So I'm driving around in the car with my 13 year old and we're talking about all the random nonsense you talk about with your kids in the car; somehow we got on the subject of college, and he quite nonchalantly informs me that he isn't going to college, like ugh mom. I reach over to take his temperature, just to be sure he isn't delirious with The Fever, and then ask him oh, re-heally? This child looks at me and, with his mouth I spent nine months making for him, actually says, "Yeah, I'm just going to do what you did. You turned out fine."
He then had the honor and great privilege of being strapped into a moving vehicle he could not escape from while listening to his mother talk in very loud tones about exactly what is was that she did, and:
• how hard it was;
• how much cheap macaroni and cheese we ate for like ever while i was *doing it*;
• how many nights I was up until 4am working at a bar and back up at 8am with him and his brother;
• what it felt like to know I could do something really amazing with my life I just had no idea what it was or how to start;
• how long I had to wait and how hard I had to look for the opportunity to get out from behind a bar and into the workforce;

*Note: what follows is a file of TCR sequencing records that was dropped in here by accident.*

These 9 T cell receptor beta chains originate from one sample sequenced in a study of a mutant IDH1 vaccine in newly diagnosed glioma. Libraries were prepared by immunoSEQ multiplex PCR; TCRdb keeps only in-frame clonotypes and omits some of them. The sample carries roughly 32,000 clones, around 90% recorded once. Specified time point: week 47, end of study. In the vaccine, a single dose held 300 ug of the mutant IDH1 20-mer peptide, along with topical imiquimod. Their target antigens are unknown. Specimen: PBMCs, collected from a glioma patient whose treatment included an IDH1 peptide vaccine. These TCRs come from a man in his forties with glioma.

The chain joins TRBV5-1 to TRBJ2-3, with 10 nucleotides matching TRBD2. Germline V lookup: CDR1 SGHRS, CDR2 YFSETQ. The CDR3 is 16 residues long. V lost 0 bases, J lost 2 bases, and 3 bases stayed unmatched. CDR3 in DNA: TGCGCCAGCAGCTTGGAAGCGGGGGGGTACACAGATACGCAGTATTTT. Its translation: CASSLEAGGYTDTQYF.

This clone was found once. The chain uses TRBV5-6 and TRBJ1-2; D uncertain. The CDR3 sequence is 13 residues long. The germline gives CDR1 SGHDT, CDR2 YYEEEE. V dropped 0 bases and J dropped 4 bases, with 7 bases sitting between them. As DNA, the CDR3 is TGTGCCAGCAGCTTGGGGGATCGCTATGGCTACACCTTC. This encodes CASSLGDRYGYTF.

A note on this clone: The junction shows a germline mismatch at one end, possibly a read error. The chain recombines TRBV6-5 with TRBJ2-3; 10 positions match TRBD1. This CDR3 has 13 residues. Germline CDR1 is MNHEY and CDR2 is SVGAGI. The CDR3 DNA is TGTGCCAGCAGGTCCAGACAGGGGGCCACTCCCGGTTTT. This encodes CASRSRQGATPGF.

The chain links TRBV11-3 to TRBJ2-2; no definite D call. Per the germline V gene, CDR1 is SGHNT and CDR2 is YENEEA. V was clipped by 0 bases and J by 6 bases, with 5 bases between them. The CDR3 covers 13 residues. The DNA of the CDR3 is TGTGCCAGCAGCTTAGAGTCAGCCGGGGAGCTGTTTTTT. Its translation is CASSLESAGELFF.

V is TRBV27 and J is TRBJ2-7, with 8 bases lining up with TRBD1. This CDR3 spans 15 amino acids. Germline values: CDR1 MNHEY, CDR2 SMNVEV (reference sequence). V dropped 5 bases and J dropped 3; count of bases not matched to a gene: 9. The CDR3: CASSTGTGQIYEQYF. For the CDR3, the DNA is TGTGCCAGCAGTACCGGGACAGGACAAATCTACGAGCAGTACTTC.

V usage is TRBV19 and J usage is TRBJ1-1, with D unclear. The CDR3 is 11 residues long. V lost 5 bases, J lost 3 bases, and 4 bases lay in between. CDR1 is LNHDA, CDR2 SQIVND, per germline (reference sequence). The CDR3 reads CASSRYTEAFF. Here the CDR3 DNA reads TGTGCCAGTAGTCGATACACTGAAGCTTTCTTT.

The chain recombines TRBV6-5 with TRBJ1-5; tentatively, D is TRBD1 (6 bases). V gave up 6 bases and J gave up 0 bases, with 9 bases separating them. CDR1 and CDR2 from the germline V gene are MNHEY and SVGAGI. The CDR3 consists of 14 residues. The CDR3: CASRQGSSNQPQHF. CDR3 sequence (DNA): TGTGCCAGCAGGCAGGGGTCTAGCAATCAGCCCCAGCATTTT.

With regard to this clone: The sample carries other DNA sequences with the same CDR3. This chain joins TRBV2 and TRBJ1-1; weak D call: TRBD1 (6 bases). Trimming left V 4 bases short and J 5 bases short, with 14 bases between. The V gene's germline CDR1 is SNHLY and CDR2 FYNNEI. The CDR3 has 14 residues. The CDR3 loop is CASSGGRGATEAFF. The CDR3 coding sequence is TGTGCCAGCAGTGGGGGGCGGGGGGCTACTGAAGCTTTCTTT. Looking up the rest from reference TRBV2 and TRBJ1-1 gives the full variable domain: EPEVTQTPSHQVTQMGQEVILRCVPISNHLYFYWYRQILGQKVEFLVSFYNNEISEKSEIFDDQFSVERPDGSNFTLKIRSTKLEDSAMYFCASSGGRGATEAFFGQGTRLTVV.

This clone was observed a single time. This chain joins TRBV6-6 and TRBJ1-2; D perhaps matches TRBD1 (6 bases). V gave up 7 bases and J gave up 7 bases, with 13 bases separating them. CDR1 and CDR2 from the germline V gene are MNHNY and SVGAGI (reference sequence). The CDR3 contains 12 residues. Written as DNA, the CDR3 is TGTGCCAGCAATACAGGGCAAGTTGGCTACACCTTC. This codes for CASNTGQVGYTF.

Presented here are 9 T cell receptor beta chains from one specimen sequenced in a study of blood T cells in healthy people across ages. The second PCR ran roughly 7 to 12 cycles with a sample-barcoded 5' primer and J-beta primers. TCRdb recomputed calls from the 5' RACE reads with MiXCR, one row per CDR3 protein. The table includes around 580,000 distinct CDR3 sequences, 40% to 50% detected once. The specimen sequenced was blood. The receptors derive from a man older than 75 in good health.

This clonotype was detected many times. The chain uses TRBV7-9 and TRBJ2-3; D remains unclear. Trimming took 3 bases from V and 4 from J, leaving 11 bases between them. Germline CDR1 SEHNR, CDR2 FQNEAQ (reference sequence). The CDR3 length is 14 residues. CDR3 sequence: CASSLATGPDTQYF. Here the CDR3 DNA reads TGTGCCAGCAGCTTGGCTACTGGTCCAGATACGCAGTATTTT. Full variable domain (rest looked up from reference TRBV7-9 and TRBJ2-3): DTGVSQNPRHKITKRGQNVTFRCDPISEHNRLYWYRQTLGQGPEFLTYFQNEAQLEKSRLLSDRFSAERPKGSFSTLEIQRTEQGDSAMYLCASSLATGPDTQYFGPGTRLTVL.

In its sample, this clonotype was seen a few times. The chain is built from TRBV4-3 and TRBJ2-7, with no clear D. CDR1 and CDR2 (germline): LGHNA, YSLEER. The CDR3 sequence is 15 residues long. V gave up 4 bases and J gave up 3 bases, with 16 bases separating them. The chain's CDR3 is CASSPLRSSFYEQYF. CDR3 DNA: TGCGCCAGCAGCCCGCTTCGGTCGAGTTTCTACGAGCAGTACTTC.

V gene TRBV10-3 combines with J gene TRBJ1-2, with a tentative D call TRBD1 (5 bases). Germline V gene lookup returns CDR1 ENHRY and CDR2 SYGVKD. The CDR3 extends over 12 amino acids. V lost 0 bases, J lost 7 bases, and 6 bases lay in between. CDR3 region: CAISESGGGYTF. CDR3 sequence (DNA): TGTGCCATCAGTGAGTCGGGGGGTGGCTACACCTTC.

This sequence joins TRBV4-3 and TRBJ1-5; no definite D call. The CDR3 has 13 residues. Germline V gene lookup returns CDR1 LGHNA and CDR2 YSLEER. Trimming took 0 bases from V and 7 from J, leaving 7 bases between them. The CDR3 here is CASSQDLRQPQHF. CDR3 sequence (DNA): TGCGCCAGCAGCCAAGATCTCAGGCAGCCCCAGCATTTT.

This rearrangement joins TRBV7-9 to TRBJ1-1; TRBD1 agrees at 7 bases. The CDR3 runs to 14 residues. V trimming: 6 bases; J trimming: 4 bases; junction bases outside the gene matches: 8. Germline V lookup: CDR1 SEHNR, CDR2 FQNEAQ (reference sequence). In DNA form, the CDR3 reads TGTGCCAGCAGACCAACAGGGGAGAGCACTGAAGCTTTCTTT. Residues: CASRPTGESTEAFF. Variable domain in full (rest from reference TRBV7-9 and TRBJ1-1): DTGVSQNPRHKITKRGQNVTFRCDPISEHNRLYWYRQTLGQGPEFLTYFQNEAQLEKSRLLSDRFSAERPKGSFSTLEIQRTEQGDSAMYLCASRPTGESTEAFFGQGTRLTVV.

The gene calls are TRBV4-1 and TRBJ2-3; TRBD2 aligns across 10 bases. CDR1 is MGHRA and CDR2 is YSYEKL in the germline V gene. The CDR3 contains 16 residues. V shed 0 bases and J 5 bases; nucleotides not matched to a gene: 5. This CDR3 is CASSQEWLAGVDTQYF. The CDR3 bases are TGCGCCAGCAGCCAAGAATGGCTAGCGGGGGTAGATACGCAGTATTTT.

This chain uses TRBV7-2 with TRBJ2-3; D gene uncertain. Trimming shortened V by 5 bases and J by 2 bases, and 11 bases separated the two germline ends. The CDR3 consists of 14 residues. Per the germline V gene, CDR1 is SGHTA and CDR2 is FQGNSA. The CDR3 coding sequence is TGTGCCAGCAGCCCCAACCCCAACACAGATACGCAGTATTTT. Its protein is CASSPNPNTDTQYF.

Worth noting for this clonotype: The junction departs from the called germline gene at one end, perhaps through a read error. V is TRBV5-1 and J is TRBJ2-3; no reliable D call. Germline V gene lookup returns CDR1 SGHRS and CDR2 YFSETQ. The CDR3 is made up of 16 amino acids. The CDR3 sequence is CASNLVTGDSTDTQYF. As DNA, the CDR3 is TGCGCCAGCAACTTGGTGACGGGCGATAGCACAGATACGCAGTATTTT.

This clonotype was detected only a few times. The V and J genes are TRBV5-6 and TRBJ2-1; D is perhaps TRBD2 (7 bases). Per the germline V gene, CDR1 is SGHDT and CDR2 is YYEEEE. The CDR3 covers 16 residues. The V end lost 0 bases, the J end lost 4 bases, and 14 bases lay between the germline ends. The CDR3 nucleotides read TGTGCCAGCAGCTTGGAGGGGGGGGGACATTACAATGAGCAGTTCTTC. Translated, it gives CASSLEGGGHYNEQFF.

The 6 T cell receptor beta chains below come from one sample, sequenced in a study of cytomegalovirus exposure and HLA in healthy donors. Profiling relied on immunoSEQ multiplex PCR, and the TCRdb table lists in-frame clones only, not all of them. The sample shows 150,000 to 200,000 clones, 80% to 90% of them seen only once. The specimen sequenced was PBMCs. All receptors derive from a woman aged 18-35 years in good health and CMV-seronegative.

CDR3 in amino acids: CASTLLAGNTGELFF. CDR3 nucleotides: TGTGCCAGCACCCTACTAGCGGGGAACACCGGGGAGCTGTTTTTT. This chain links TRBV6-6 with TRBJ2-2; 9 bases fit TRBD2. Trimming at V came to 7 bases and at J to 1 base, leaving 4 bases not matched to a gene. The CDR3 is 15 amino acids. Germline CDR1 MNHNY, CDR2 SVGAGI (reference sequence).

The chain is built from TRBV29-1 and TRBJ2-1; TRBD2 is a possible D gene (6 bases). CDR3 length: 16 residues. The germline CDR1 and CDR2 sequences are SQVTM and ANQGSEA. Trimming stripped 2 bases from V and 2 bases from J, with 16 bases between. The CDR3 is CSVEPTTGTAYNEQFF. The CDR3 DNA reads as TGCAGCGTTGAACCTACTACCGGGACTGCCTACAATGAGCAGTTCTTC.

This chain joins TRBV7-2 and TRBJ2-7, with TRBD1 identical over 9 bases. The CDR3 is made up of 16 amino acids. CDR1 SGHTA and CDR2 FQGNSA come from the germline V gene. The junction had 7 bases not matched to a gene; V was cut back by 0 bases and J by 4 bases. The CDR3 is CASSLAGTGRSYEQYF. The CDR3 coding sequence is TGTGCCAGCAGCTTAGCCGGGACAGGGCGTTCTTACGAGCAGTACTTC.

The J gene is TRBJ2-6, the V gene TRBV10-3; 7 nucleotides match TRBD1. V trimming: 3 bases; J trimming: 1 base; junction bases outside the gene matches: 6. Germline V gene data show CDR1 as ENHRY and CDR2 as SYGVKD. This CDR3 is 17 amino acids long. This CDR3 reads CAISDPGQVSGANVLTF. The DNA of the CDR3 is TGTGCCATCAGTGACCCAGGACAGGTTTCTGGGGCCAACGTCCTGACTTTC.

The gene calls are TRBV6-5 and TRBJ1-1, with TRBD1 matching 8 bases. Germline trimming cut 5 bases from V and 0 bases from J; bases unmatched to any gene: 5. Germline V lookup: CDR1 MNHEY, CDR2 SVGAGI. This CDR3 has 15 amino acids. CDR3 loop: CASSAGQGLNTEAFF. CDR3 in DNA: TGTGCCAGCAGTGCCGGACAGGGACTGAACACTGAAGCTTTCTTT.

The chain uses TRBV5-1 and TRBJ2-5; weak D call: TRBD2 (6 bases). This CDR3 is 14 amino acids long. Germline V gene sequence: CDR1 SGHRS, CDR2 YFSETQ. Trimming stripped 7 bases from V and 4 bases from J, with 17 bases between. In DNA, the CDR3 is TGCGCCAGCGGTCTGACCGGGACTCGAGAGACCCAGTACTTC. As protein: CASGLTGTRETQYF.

• how lucky I was that the opportunity ever came my way or that I had managed to piece together enough skills to take it when it did;
• and how much easier my life - his life - would have been if I had ever had the opportunity to further my education.
(...and yes, I said all of that without breathing, uphill, in the snow both ways, because that's what mothers do.)
Getting from where I started to where I am was exhausting. Where I am now is exhausting in a way that waiting tables never was; the mental walls I hit every day hurt so much more than my feet ever did, but the pain is so good. I love working in Silicon Valley. I love being an integral part of the virtual revolution. I love science and I love tech and even still, I would not wish the path I took to get here on my worst enemy, or even a teenager.
No one told me to pursue more (or any) education. I never had a parent, or a priest, or a mentor who said I had to go learn more stuff. I had teachers who said it, but I didn't listen because they're teachers...they HAVE to say that. My boyfriend jokes about and/or purposely hides his "useless" liberal arts Ivy League degree but being on the other side of it, I can see in ways he'll never understand how not-useless a degree is. Knowledge, training, education - they are more than tools, they are gifts we give to ourselves. That degree is a gateway to more than just a better job or a career path - it's the gateway to the self-confidence you'll need to go out and find your place in the big wide workplace.